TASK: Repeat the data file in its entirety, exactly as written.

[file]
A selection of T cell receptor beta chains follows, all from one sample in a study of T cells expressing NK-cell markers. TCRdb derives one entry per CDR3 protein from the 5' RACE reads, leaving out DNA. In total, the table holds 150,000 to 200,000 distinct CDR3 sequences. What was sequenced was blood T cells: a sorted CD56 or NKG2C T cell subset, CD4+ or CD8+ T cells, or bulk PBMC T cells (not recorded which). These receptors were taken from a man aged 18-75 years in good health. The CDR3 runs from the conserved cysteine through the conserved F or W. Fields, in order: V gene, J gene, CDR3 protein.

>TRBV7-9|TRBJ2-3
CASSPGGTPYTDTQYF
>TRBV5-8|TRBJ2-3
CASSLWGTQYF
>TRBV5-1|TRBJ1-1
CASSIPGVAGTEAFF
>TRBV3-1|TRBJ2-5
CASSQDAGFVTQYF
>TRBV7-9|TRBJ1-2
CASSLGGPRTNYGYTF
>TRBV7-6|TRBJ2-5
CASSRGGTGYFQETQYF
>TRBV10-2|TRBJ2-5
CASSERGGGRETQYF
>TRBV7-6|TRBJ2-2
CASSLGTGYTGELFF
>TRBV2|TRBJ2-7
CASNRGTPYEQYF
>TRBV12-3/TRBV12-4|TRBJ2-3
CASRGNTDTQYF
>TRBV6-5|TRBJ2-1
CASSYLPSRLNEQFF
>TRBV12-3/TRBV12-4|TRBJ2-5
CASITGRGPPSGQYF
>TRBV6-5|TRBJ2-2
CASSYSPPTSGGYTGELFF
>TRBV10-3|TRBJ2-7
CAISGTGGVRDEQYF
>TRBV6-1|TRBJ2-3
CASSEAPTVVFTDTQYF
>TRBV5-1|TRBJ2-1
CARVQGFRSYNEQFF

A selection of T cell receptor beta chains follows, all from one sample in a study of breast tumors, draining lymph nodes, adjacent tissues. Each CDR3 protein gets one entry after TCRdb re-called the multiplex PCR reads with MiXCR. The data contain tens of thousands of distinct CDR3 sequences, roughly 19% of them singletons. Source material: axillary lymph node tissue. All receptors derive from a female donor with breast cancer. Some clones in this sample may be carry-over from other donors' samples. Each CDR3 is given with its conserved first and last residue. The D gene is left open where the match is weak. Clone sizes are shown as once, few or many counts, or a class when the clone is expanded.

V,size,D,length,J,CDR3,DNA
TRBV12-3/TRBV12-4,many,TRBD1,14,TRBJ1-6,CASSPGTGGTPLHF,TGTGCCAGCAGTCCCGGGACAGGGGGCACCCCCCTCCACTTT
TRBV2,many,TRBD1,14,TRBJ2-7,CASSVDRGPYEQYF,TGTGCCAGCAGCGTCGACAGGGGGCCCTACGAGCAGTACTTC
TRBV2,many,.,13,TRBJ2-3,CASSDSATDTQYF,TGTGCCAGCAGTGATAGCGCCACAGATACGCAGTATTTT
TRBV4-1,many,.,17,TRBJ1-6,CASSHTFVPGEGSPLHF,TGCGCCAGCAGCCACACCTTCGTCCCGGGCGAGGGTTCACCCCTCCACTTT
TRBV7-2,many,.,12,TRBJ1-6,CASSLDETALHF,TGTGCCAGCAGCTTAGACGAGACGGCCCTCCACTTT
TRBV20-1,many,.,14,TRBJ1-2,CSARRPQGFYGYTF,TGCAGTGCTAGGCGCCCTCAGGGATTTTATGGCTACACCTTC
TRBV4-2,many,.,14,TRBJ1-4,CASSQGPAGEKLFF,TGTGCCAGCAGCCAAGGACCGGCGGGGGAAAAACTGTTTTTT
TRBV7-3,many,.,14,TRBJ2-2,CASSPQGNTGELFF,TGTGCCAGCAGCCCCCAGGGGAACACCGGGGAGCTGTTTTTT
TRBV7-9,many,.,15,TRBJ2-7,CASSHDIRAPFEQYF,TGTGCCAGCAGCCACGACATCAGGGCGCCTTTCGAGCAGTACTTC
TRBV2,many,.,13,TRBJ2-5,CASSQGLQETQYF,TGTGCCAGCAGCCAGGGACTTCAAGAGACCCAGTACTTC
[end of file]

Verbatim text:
A selection of T cell receptor beta chains follows, all from one sample in a study of T cells expressing NK-cell markers. TCRdb derives one entry per CDR3 protein from the 5' RACE reads, leaving out DNA. In total, the table holds 150,000 to 200,000 distinct CDR3 sequences. What was sequenced was blood T cells: a sorted CD56 or NKG2C T cell subset, CD4+ or CD8+ T cells, or bulk PBMC T cells (not recorded which). These receptors were taken from a man aged 18-75 years in good health. The CDR3 runs from the conserved cysteine through the conserved F or W. Fields, in order: V gene, J gene, CDR3 protein.

>TRBV7-9|TRBJ2-3
CASSPGGTPYTDTQYF
>TRBV5-8|TRBJ2-3
CASSLWGTQYF
>TRBV5-1|TRBJ1-1
CASSIPGVAGTEAFF
>TRBV3-1|TRBJ2-5
CASSQDAGFVTQYF
>TRBV7-9|TRBJ1-2
CASSLGGPRTNYGYTF
>TRBV7-6|TRBJ2-5
CASSRGGTGYFQETQYF
>TRBV10-2|TRBJ2-5
CASSERGGGRETQYF
>TRBV7-6|TRBJ2-2
CASSLGTGYTGELFF
>TRBV2|TRBJ2-7
CASNRGTPYEQYF
>TRBV12-3/TRBV12-4|TRBJ2-3
CASRGNTDTQYF
>TRBV6-5|TRBJ2-1
CASSYLPSRLNEQFF
>TRBV12-3/TRBV12-4|TRBJ2-5
CASITGRGPPSGQYF
>TRBV6-5|TRBJ2-2
CASSYSPPTSGGYTGELFF
>TRBV10-3|TRBJ2-7
CAISGTGGVRDEQYF
>TRBV6-1|TRBJ2-3
CASSEAPTVVFTDTQYF
>TRBV5-1|TRBJ2-1
CARVQGFRSYNEQFF

A selection of T cell receptor beta chains follows, all from one sample in a study of breast tumors, draining lymph nodes, adjacent tissues. Each CDR3 protein gets one entry after TCRdb re-called the multiplex PCR reads with MiXCR. The data contain tens of thousands of distinct CDR3 sequences, roughly 19% of them singletons. Source material: axillary lymph node tissue. All receptors derive from a female donor with breast cancer. Some clones in this sample may be carry-over from other donors' samples. Each CDR3 is given with its conserved first and last residue. The D gene is left open where the match is weak. Clone sizes are shown as once, few or many counts, or a class when the clone is expanded.

V,size,D,length,J,CDR3,DNA
TRBV12-3/TRBV12-4,many,TRBD1,14,TRBJ1-6,CASSPGTGGTPLHF,TGTGCCAGCAGTCCCGGGACAGGGGGCACCCCCCTCCACTTT
TRBV2,many,TRBD1,14,TRBJ2-7,CASSVDRGPYEQYF,TGTGCCAGCAGCGTCGACAGGGGGCCCTACGAGCAGTACTTC
TRBV2,many,.,13,TRBJ2-3,CASSDSATDTQYF,TGTGCCAGCAGTGATAGCGCCACAGATACGCAGTATTTT
TRBV4-1,many,.,17,TRBJ1-6,CASSHTFVPGEGSPLHF,TGCGCCAGCAGCCACACCTTCGTCCCGGGCGAGGGTTCACCCCTCCACTTT
TRBV7-2,many,.,12,TRBJ1-6,CASSLDETALHF,TGTGCCAGCAGCTTAGACGAGACGGCCCTCCACTTT
TRBV20-1,many,.,14,TRBJ1-2,CSARRPQGFYGYTF,TGCAGTGCTAGGCGCCCTCAGGGATTTTATGGCTACACCTTC
TRBV4-2,many,.,14,TRBJ1-4,CASSQGPAGEKLFF,TGTGCCAGCAGCCAAGGACCGGCGGGGGAAAAACTGTTTTTT
TRBV7-3,many,.,14,TRBJ2-2,CASSPQGNTGELFF,TGTGCCAGCAGCCCCCAGGGGAACACCGGGGAGCTGTTTTTT
TRBV7-9,many,.,15,TRBJ2-7,CASSHDIRAPFEQYF,TGTGCCAGCAGCCACGACATCAGGGCGCCTTTCGAGCAGTACTTC
TRBV2,many,.,13,TRBJ2-5,CASSQGLQETQYF,TGTGCCAGCAGCCAGGGACTTCAAGAGACCCAGTACTTC